309

I can't figure out what's wrong with my code:

for key in tmpDict:
    print type(tmpDict[key])
    time.sleep(1)
    if(type(tmpDict[key])==list):
        print 'this is never visible'
        break

the output is <type 'list'> but the if statement never triggers. Can anyone spot my error here?

4
  • 5
    Have you used list as a variable somewhere? Beware that if you're working in the REPL or such it may still be re-defined from a while ago.
    – Ffisegydd
    Oct 24, 2014 at 8:24
  • 2
    .....Woooowww... definitely a lesson regarding the shortcomings of softly typed languages. Wow... Oct 24, 2014 at 8:26
  • Add it as answers and I'll accept. THANKS. Oct 24, 2014 at 8:27
  • 2
    Pylint and friends will help you out in the future (I wouldn't call this a shortcoming, really).
    – user707650
    Oct 24, 2014 at 8:28

5 Answers 5

433

You should try using isinstance()

if isinstance(object, list):
       ## DO what you want

In your case

if isinstance(tmpDict[key], list):
      ## DO SOMETHING

To elaborate:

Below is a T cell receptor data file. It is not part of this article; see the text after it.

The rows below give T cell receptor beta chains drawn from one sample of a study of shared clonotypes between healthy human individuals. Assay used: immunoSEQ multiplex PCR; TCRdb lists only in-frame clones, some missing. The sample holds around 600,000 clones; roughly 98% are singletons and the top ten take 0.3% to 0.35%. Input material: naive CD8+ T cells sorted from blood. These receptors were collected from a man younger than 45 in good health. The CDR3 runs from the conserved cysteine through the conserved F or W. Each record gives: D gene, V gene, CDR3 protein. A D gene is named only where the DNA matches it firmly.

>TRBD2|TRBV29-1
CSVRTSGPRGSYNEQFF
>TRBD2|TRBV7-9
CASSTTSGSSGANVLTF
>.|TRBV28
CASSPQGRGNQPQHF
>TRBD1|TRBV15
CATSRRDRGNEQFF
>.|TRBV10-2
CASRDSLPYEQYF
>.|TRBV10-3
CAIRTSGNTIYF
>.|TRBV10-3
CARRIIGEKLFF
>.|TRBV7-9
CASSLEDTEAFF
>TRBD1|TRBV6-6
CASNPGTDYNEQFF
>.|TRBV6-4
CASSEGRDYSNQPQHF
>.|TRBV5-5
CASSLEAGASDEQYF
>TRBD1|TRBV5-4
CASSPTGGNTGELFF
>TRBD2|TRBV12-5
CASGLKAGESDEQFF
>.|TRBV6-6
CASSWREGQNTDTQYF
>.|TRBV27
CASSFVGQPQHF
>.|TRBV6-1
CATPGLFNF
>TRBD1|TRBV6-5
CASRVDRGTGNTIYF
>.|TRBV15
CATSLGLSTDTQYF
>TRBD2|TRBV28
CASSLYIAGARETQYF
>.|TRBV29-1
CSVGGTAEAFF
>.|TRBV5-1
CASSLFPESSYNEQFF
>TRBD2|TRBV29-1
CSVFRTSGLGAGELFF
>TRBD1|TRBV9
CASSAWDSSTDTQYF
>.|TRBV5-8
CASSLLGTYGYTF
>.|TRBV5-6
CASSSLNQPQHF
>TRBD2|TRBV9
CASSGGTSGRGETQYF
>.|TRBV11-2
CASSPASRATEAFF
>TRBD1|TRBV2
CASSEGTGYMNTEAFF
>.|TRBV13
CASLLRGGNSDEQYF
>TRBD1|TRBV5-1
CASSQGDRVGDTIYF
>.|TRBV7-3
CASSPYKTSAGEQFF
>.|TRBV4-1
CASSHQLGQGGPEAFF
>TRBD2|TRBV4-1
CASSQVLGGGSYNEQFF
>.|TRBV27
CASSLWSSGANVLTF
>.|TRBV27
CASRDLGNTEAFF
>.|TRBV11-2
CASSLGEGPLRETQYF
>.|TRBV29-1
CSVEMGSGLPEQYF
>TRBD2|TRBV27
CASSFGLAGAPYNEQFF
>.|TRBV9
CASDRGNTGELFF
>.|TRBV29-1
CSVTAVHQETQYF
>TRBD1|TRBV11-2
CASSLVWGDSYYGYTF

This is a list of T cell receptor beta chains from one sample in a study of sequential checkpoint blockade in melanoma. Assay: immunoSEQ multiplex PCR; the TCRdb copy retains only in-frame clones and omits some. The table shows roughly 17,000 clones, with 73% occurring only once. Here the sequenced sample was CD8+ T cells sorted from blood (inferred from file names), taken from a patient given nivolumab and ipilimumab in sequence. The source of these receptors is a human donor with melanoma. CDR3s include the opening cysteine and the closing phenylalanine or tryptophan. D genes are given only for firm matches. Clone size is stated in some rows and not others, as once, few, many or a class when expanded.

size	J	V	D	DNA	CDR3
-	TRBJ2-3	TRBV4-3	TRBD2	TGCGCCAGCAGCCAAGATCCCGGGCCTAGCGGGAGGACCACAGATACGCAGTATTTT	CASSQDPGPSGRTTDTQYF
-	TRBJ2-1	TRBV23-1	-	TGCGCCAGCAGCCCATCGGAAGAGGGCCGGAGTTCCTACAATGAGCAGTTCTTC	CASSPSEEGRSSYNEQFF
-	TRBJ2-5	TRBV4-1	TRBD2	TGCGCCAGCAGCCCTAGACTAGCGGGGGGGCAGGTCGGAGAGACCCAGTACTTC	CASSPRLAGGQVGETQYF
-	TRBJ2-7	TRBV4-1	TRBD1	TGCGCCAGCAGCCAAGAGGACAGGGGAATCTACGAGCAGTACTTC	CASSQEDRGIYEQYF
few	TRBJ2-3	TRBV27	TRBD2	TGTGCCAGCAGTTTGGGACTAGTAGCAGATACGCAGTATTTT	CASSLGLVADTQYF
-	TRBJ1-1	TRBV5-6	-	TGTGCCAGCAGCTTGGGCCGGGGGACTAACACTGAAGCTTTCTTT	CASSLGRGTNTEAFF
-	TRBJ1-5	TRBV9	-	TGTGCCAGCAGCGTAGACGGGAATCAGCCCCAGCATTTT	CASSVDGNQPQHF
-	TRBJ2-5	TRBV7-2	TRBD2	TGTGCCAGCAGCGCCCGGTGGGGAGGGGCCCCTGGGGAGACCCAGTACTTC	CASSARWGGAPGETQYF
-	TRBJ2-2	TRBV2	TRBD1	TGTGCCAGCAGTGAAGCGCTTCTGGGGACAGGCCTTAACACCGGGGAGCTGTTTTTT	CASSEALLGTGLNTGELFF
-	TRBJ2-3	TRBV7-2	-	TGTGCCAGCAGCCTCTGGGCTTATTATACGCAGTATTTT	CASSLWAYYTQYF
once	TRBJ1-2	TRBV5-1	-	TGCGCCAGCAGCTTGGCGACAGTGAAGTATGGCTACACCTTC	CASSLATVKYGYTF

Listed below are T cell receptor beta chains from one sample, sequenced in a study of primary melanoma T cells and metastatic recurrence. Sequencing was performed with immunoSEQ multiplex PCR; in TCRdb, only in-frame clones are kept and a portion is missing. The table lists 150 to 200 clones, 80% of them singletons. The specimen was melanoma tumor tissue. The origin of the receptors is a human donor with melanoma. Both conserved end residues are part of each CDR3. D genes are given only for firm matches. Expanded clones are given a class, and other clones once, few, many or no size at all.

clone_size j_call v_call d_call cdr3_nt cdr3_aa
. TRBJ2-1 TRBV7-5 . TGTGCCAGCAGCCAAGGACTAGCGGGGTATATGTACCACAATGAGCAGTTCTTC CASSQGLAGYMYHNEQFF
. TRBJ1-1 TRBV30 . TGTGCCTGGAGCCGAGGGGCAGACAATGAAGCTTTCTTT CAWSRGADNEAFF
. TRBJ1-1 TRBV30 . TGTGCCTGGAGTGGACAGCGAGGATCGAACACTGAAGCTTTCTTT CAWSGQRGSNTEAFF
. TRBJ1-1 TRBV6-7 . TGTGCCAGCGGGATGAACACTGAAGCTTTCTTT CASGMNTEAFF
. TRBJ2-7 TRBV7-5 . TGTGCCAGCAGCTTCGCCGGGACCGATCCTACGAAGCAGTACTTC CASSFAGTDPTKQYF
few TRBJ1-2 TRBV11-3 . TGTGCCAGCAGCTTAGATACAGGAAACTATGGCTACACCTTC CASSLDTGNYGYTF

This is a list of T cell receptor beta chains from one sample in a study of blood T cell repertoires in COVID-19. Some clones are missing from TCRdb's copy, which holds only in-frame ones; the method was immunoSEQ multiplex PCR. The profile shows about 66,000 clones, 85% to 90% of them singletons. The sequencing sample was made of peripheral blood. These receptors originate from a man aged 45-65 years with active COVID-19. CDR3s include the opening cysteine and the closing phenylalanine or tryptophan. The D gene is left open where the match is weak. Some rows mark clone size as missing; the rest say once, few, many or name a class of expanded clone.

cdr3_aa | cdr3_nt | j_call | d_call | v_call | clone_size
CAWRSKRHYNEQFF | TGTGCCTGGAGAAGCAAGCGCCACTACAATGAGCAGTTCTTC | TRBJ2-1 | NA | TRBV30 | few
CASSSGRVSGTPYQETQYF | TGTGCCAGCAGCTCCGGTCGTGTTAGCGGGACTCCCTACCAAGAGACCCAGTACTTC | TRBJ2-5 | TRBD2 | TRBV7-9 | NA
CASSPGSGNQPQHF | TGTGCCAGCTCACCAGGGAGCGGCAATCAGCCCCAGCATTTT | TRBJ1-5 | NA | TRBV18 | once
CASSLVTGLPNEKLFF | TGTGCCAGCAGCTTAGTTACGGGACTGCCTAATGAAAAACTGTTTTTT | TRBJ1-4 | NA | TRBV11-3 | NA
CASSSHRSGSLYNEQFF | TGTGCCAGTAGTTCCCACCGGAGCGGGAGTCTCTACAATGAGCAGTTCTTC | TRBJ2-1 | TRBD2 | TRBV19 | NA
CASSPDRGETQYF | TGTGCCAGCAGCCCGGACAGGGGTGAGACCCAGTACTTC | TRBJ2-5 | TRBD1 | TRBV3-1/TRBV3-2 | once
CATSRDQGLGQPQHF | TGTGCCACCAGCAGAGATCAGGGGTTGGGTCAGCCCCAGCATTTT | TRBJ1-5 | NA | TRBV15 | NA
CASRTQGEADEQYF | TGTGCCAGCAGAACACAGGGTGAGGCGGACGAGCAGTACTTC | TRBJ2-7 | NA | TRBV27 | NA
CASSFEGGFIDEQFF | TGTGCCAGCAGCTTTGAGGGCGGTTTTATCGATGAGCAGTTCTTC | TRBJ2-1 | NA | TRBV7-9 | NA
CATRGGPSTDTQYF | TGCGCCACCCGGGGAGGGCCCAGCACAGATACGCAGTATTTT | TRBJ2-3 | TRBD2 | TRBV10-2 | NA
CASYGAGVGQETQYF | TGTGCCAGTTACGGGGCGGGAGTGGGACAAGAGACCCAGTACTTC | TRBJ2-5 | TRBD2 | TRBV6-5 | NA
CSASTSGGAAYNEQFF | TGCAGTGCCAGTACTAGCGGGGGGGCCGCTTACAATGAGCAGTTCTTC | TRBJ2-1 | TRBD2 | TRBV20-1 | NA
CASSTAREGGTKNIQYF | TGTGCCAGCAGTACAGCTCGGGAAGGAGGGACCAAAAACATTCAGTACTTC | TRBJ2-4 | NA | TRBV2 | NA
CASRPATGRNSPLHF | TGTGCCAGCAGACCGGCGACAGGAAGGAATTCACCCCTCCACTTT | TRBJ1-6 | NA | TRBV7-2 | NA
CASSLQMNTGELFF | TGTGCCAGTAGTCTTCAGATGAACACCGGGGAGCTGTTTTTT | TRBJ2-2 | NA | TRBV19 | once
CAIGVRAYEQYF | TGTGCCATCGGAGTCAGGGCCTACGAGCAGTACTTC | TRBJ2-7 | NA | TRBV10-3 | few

x = [1,2,3]
if type(x) == list():
    print "This wont work"
if type(x) == list:                  ## one of the way to see if it's list
    print "this will work"           
if type(x) == type(list()):
    print "lets see if this works"
if isinstance(x, list):              ## most preferred way to check if it's list
    print "This should work just fine"

The difference between isinstance() and type() though both seems to do the same job is that isinstance() checks for subclasses in addition, while type() doesn’t.

0
208

Your issue is that you have re-defined list as a variable previously in your code. This means that when you do type(tmpDict[key])==list if will return False because they aren't equal.

That being said, you should instead use isinstance(tmpDict[key], list) when testing the type of something, this won't avoid the problem of overwriting list but is a more Pythonic way of checking the type.

1
27

This seems to work for me:

>>>a = ['x', 'y', 'z']
>>>type(a)
<class 'list'>
>>>isinstance(a, list)
True
10

Python 3.7.7

import typing
if isinstance([1, 2, 3, 4, 5] , typing.List):
    print("It is a list")
4

Although not as straightforward as isinstance(x, list) one could use as well:

this_is_a_list=[1,2,3]
if type(this_is_a_list) == type([]):
    print("This is a list!")

and I kind of like the simple cleverness of that

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